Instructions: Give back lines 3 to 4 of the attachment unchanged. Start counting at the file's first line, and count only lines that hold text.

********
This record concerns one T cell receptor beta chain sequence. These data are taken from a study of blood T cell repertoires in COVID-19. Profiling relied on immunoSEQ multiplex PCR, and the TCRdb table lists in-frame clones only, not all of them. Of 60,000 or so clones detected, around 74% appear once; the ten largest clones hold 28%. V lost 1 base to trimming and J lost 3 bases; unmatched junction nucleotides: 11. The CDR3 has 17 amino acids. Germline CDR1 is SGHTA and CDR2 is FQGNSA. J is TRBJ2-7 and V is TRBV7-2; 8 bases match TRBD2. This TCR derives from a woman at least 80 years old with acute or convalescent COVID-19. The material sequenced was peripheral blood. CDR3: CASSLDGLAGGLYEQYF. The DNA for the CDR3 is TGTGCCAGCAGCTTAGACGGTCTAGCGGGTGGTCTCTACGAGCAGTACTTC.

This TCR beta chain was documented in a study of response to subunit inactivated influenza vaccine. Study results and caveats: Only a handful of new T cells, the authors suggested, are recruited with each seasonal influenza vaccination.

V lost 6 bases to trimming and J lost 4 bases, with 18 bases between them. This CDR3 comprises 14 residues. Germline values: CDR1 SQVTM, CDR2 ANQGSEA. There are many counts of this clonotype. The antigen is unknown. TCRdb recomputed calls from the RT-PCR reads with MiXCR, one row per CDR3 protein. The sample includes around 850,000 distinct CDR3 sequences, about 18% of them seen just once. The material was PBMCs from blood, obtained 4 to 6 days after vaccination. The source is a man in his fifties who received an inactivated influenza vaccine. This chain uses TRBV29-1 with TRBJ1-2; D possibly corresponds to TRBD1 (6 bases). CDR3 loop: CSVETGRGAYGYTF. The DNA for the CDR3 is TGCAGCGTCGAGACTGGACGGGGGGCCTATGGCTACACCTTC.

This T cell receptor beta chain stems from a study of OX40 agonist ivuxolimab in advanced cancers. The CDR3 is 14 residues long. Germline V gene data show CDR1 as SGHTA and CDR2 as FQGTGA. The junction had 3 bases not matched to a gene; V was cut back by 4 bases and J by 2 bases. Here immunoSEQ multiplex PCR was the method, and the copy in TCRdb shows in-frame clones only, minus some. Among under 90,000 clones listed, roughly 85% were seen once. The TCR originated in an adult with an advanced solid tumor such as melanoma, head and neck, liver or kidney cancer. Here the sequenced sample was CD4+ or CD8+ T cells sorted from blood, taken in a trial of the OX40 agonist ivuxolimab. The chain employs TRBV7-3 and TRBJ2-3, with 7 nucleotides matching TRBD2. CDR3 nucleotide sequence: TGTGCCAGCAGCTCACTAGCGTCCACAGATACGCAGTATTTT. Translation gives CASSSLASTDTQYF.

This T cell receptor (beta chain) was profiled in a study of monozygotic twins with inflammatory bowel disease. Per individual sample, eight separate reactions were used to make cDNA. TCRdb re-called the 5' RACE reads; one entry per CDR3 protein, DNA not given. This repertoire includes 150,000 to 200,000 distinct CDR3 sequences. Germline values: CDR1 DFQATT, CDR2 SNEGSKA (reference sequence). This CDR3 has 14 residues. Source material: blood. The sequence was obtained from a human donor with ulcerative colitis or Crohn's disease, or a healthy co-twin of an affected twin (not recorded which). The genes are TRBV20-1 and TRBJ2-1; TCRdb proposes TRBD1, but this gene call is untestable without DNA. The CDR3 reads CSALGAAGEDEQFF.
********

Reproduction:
V lost 6 bases to trimming and J lost 4 bases, with 18 bases between them. This CDR3 comprises 14 residues. Germline values: CDR1 SQVTM, CDR2 ANQGSEA. There are many counts of this clonotype. The antigen is unknown. TCRdb recomputed calls from the RT-PCR reads with MiXCR, one row per CDR3 protein. The sample includes around 850,000 distinct CDR3 sequences, about 18% of them seen just once. The material was PBMCs from blood, obtained 4 to 6 days after vaccination. The source is a man in his fifties who received an inactivated influenza vaccine. This chain uses TRBV29-1 with TRBJ1-2; D possibly corresponds to TRBD1 (6 bases). CDR3 loop: CSVETGRGAYGYTF. The DNA for the CDR3 is TGCAGCGTCGAGACTGGACGGGGGGCCTATGGCTACACCTTC.

This T cell receptor beta chain stems from a study of OX40 agonist ivuxolimab in advanced cancers. The CDR3 is 14 residues long. Germline V gene data show CDR1 as SGHTA and CDR2 as FQGTGA. The junction had 3 bases not matched to a gene; V was cut back by 4 bases and J by 2 bases. Here immunoSEQ multiplex PCR was the method, and the copy in TCRdb shows in-frame clones only, minus some. Among under 90,000 clones listed, roughly 85% were seen once. The TCR originated in an adult with an advanced solid tumor such as melanoma, head and neck, liver or kidney cancer. Here the sequenced sample was CD4+ or CD8+ T cells sorted from blood, taken in a trial of the OX40 agonist ivuxolimab. The chain employs TRBV7-3 and TRBJ2-3, with 7 nucleotides matching TRBD2. CDR3 nucleotide sequence: TGTGCCAGCAGCTCACTAGCGTCCACAGATACGCAGTATTTT. Translation gives CASSSLASTDTQYF.